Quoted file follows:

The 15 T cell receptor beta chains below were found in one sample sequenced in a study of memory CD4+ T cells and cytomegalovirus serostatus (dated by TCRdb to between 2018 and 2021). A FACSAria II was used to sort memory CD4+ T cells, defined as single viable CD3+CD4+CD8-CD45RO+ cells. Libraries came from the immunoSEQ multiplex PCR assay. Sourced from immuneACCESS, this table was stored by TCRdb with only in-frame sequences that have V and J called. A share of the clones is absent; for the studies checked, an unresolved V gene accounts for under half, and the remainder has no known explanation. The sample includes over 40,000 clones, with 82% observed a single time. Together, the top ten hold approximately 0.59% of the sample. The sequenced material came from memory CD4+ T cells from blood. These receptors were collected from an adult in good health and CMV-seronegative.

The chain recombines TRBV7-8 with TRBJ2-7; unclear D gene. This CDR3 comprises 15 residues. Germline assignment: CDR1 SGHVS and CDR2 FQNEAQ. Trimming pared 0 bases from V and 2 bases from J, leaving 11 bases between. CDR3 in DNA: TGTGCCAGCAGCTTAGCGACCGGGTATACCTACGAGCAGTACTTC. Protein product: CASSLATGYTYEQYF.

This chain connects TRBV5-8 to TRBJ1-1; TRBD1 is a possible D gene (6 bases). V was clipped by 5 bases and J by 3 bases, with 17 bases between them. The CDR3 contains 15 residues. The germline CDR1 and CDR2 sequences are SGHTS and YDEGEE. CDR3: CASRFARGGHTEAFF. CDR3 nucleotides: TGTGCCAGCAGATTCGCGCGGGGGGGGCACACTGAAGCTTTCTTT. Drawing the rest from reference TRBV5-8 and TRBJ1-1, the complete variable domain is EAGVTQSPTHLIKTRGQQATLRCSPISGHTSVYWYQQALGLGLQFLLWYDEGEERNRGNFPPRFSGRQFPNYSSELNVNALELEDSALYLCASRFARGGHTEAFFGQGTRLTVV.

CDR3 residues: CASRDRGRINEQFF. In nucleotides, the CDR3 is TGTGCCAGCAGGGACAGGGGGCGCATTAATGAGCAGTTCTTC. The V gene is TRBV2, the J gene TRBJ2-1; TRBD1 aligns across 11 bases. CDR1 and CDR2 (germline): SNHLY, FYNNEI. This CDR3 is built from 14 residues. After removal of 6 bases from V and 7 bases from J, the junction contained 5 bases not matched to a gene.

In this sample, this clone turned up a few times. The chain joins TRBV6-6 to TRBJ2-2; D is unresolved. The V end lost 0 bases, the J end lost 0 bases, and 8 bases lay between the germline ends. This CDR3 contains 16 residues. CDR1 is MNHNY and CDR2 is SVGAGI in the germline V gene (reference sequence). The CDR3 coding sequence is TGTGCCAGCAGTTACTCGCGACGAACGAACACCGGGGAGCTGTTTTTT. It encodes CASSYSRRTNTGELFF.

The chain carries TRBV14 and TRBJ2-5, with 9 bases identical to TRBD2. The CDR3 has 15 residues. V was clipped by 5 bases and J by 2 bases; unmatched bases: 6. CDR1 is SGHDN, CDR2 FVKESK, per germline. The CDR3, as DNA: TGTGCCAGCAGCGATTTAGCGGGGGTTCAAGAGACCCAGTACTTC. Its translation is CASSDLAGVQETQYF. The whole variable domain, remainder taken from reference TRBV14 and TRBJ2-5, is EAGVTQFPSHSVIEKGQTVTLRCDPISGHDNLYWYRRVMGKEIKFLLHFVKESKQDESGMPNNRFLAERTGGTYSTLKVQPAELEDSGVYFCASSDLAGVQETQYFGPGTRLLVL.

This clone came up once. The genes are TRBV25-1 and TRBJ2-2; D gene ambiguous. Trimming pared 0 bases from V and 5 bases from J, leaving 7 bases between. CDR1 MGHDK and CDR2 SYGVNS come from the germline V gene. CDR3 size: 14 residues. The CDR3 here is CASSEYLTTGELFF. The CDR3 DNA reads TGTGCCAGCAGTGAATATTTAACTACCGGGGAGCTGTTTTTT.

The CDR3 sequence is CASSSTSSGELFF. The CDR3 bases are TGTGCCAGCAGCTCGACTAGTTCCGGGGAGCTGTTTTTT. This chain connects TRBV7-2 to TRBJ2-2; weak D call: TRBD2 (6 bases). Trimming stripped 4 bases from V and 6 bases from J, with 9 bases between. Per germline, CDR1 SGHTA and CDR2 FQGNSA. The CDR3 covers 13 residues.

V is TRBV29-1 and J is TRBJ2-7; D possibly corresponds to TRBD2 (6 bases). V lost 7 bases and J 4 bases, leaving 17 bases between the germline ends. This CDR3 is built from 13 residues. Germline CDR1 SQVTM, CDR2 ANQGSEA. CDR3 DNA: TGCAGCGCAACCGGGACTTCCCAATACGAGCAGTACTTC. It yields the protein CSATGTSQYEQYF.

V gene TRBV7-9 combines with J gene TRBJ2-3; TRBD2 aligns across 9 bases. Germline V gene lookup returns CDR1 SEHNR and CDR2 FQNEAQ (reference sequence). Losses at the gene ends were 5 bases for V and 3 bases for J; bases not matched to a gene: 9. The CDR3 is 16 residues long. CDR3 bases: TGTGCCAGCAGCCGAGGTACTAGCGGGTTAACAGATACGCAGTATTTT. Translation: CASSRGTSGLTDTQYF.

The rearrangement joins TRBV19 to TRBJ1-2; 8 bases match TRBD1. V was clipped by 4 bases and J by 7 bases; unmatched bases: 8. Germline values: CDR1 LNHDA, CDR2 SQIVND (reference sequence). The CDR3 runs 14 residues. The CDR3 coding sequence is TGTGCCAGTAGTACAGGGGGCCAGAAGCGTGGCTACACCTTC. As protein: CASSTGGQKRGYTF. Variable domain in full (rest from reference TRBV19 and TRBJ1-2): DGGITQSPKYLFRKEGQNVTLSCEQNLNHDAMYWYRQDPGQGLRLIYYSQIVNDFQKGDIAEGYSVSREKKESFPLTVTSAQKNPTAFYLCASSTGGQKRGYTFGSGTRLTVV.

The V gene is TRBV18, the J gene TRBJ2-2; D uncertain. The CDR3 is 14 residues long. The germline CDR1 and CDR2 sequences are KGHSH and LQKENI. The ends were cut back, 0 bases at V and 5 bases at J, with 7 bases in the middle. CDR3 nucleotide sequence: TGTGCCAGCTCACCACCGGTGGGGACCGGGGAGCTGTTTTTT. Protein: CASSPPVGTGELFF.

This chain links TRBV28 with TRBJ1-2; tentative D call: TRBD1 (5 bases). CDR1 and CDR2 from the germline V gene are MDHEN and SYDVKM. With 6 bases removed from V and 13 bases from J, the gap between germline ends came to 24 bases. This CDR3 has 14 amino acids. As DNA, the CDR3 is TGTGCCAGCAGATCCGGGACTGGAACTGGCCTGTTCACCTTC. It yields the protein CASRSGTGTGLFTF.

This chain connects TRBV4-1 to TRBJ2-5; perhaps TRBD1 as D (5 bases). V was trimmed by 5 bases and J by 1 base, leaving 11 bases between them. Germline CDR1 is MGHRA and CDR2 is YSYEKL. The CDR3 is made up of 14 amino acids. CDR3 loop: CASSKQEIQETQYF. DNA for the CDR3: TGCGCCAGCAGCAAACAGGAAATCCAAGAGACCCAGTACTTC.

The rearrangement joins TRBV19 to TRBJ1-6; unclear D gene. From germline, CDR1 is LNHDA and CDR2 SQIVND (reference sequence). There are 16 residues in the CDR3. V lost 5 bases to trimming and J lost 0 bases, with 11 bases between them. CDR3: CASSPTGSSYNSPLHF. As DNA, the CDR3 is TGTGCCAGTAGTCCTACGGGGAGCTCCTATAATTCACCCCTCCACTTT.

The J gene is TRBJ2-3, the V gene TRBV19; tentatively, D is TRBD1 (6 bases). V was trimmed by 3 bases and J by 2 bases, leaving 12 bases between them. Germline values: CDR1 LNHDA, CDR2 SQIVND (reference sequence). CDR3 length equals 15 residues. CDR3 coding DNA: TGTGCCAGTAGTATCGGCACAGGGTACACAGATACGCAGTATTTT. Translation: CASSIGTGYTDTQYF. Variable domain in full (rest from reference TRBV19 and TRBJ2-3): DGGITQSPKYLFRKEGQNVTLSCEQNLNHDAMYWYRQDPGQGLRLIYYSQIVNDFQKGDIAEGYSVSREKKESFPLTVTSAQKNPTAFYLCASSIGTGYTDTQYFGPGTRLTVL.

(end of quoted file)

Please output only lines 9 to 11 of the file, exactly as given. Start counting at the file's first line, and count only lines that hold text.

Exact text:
V is TRBV29-1 and J is TRBJ2-7; D possibly corresponds to TRBD2 (6 bases). V lost 7 bases and J 4 bases, leaving 17 bases between the germline ends. This CDR3 is built from 13 residues. Germline CDR1 SQVTM, CDR2 ANQGSEA. CDR3 DNA: TGCAGCGCAACCGGGACTTCCCAATACGAGCAGTACTTC. It yields the protein CSATGTSQYEQYF.

V gene TRBV7-9 combines with J gene TRBJ2-3; TRBD2 aligns across 9 bases. Germline V gene lookup returns CDR1 SEHNR and CDR2 FQNEAQ (reference sequence). Losses at the gene ends were 5 bases for V and 3 bases for J; bases not matched to a gene: 9. The CDR3 is 16 residues long. CDR3 bases: TGTGCCAGCAGCCGAGGTACTAGCGGGTTAACAGATACGCAGTATTTT. Translation: CASSRGTSGLTDTQYF.

The rearrangement joins TRBV19 to TRBJ1-2; 8 bases match TRBD1. V was clipped by 4 bases and J by 7 bases; unmatched bases: 8. Germline values: CDR1 LNHDA, CDR2 SQIVND (reference sequence). The CDR3 runs 14 residues. The CDR3 coding sequence is TGTGCCAGTAGTACAGGGGGCCAGAAGCGTGGCTACACCTTC. As protein: CASSTGGQKRGYTF. Variable domain in full (rest from reference TRBV19 and TRBJ1-2): DGGITQSPKYLFRKEGQNVTLSCEQNLNHDAMYWYRQDPGQGLRLIYYSQIVNDFQKGDIAEGYSVSREKKESFPLTVTSAQKNPTAFYLCASSTGGQKRGYTFGSGTRLTVV.